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Jordan Ruidas led Lahaina Strong to aid fire victims
At 1:30 a.m. on Friday, Aug. 24, Jordan Ruidas was startled awake by the insistent ring of her cellphone. Groggily, she answered — and says her pulse quickened when the caller told her there was a large brush fire near Puamana in Lahaina.
Ruidas, 23, is the co-owner of Westside Tow and Westside Jumperz; the baseyard for both companies is in Puamana. She was alarmed but held out hope the fire would be quickly extinguished. So, she decided to monitor the situation from her home in Honokowai. But an hour later, Ruidas checked her Facebook news feed — and was horrified to discover the wind-fueled fire was spreading rapidly and had forced the evacuation of hundreds of homes in the area.
She hopped in her truck and headed to Puamana to check on her family members and gather important documents from her baseyard office across the highway from the blaze. As she neared Lahaina, glowing embers and bits of ash began to coat her windshield.
“It was like a scene from a movie,” she recalled. “It didn’t feel real.” But as she inched closer to the out-of-control flames, Ruidas said the reality of the situation began to sink in.
Several hours later, after an angst-ridden, sleepless night, she and her business partner, Alan Vierra, drove to Lahaina to survey the damage. Fortunately, the baseyard was unscathed and her loved ones were unharmed, but Ruidas says her heart sank when she saw the fire’s aftermath: It had scorched more than 2,000 acres and claimed 21 homes and 30 cars.
“I knew I needed to do something to help,” she said. “I just didn’t know what I could do.”
That’s when she picked up her smartphone and logged on to Facebook. She typed a message to her friends: “What can we do about this?” After bouncing some ideas back and forth, Ruidas went home to get some sleep, but her mind was occupied with thoughts of the families who had lost everything in a single night.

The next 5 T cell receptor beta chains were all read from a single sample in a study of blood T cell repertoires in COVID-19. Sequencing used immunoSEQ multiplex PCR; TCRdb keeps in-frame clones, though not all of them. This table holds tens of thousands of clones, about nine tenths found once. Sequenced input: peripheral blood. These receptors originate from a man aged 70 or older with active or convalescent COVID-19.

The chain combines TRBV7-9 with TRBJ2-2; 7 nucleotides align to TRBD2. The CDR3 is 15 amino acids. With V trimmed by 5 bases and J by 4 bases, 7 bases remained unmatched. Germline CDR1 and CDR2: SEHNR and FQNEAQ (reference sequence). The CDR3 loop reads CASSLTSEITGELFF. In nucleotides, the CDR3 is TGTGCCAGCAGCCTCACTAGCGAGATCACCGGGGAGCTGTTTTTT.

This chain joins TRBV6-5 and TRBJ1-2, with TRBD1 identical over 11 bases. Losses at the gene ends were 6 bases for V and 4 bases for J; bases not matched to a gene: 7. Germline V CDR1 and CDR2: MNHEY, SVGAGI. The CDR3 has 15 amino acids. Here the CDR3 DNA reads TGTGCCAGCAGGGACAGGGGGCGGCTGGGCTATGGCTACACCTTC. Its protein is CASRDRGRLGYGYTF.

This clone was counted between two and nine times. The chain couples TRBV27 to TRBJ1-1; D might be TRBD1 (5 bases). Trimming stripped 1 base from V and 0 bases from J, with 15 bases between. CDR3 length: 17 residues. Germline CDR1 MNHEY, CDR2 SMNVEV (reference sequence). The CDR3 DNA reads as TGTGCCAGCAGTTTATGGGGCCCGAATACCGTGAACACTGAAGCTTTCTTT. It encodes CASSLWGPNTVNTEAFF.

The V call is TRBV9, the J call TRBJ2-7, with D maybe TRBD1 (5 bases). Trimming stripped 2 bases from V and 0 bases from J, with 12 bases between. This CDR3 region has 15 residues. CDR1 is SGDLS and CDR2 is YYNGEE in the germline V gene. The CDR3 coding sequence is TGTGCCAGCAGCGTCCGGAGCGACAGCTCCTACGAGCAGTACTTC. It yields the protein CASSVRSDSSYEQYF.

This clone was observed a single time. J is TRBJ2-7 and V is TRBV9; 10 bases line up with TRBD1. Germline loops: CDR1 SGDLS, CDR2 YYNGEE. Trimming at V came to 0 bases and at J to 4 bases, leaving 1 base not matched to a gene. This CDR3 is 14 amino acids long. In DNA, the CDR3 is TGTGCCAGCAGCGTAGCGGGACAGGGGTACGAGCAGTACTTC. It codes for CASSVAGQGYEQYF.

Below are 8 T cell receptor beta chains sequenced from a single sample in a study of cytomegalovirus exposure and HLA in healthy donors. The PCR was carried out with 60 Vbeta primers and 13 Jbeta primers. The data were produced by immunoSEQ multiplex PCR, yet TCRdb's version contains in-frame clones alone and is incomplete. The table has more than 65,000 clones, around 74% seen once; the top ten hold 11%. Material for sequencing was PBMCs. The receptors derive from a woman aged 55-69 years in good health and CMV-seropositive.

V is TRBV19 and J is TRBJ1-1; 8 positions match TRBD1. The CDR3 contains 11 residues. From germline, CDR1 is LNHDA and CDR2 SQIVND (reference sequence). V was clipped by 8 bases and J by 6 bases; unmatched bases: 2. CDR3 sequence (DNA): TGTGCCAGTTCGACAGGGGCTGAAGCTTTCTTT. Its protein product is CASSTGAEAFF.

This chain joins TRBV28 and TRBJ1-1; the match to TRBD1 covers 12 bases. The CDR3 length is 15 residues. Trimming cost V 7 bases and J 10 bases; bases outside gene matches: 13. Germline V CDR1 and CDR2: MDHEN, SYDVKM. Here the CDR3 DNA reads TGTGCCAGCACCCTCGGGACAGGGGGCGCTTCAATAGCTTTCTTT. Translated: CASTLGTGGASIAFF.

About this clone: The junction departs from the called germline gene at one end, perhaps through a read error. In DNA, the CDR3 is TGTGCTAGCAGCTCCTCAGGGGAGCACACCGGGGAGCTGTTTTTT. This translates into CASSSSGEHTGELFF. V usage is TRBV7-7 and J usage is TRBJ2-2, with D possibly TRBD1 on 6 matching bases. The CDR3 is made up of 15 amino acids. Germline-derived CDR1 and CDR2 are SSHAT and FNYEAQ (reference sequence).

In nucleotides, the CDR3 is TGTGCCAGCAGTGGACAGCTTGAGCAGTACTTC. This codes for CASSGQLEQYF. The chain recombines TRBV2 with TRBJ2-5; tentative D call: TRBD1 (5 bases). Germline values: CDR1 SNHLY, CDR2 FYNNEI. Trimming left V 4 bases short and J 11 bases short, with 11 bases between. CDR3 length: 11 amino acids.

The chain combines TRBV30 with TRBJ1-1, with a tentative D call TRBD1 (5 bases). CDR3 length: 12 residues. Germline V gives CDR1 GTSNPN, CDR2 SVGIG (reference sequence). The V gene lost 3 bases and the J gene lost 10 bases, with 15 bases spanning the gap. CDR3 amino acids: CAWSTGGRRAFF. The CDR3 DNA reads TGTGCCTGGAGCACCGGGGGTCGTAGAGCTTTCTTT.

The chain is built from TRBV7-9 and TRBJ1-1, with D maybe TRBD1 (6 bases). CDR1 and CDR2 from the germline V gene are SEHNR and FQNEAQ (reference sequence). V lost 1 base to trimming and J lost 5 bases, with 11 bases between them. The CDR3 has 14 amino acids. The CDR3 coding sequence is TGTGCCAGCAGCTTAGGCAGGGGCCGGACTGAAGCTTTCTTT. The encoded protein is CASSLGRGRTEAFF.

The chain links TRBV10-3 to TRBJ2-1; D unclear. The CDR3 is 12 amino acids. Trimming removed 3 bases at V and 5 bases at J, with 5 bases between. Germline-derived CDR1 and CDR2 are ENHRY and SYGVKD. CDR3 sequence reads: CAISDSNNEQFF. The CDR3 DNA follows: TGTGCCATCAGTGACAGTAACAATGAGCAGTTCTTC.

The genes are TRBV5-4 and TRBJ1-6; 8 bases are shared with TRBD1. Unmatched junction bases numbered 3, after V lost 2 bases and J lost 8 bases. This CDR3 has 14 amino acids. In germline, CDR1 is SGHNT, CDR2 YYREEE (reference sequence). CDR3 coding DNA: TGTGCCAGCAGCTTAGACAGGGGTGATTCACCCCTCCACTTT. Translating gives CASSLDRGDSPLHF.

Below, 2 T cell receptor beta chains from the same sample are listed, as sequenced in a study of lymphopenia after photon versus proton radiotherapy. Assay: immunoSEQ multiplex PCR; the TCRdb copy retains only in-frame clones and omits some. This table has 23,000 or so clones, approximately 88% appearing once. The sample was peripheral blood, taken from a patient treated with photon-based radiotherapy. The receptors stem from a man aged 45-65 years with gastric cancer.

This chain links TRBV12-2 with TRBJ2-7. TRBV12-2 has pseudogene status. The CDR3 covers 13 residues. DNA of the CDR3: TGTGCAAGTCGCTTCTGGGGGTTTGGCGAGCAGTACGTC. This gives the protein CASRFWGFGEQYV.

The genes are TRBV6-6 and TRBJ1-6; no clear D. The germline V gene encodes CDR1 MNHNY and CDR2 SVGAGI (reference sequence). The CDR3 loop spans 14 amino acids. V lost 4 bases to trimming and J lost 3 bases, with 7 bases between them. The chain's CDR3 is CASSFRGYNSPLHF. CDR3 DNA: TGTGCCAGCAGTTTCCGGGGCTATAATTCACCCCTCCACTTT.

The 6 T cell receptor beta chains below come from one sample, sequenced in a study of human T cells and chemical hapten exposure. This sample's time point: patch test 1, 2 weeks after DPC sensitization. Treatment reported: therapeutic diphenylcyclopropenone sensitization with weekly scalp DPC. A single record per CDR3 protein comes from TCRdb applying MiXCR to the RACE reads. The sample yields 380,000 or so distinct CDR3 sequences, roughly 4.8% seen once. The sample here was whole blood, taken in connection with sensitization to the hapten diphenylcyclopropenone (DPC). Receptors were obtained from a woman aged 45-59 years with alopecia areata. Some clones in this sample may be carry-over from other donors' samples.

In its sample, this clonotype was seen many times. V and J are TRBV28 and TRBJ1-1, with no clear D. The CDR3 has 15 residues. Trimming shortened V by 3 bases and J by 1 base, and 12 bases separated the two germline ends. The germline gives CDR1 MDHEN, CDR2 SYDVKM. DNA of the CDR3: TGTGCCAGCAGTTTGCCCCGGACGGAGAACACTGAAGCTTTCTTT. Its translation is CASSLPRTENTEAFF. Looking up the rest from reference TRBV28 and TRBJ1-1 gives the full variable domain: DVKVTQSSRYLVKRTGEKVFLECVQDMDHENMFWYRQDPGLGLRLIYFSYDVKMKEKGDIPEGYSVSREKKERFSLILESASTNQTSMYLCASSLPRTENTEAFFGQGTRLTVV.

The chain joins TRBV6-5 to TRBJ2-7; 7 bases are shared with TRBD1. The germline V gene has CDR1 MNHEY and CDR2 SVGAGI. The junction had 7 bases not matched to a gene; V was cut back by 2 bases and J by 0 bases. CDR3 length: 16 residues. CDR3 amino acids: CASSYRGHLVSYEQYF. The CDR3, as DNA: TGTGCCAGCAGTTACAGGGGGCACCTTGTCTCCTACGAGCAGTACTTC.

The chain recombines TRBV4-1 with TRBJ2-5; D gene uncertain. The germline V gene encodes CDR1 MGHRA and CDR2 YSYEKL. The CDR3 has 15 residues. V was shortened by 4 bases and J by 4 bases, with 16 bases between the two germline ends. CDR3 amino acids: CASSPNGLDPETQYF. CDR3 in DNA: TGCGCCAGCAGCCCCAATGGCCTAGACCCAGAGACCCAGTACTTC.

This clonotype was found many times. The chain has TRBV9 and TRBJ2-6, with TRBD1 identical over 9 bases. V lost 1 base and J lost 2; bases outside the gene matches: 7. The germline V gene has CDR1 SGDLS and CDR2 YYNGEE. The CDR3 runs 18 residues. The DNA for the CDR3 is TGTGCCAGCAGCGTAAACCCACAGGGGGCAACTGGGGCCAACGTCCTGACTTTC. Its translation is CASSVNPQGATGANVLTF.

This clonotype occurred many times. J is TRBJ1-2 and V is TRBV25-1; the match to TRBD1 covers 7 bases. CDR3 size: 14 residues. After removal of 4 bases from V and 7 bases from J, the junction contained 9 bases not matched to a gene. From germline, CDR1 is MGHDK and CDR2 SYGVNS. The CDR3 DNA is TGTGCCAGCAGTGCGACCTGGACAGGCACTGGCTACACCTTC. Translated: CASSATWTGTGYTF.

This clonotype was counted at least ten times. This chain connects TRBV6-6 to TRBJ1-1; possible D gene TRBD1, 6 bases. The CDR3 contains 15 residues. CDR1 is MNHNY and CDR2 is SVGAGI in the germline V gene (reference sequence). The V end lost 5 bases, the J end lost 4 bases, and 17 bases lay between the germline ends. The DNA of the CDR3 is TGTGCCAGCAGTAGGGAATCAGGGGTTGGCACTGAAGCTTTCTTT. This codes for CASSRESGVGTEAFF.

“I couldn’t stop thinking about them,” she said.
Ruidas is the reigning Miss Valley Isle, and as a Miss Hawaii contender, she’d planned to prep for the judges’ interview — scheduled for that Sunday — all weekend. Instead, she spent the afternoon and evening online, scrolling through heart-wrenching photos of the devastation and reading and posting comments about the fire. At some point, she says a message from Facebook popped up on the screen.
“It suggested I start a fundraiser,” she said.
And so she did.
Ruidas created a Facebook fundraising page, titled it “Lahaina Strong” (which she later trademarked) and clicked “post.” Then she went to bed. When she woke up the next morning, Ruidas logged on to Facebook and was astonished to find that online donors — friends and strangers alike — had contributed close to $12,000 overnight.
“I went to bed on Friday night thinking I’d raise about $100 for each family (who had lost their home),” she said. “When I saw how much had been raised, I knew we could do more to help them.”
She ramped up her fundraising efforts, and as the hours passed, the number continued to climb — from $12,000 to $25,000 to $75,000. Realizing the fundraiser had taken on a life of its own, Ruidas, a Lahainaluna High School graduate, partnered with the Lahainaluna High School Foundation, a 501(c)(3) nonprofit organization, to assist with the accumulation and distribution of funds.
At the same time, she says another idea was percolating. “I wanted to have an event,” she said.
Ruidas contacted Luis Fuentes of Go Big Productions Hawaii, who helped bring her vision to life. She quickly rounded up sponsors, silent auction items, food vendors and musicians, and on Saturday, Sept. 8 — only two weeks after the fire — debuted the Lahaina Strong Kokua Fest at the Lahaina Gateway Center; the event drew more than 2,500 attendees and netted an additional $20,000.
Between the Lahaina Strong Kokua Fest, Facebook fundraiser (which ultimately raised $150,753) and individual and corporate donations, Ruidas raised close to $200,000 to be distributed evenly among the fire-affected families.
“I am so appreciative of the people who donated to the (Facebook) fundraiser and attended the event,” she said. “And I am grateful to the community for trusting me to do the right thing.”
Managing a large-scale — not to mention, impromptu — fundraiser is no small feat, especially while juggling two businesses and a Miss Hawaii pageant. It was far from easy, but even so, Ruidas says she’d do it all over again in a heartbeat.
“I’m so happy I got to help,” she said. “And I want to do more.”
True to her word, Ruidas says she plans to launch her own nonprofit organization. She’s still hammering out the details but says she’d like to assist Maui County residents in times of crisis.
“I want to do so much for this community,” she said.
And it’s a safe bet she will.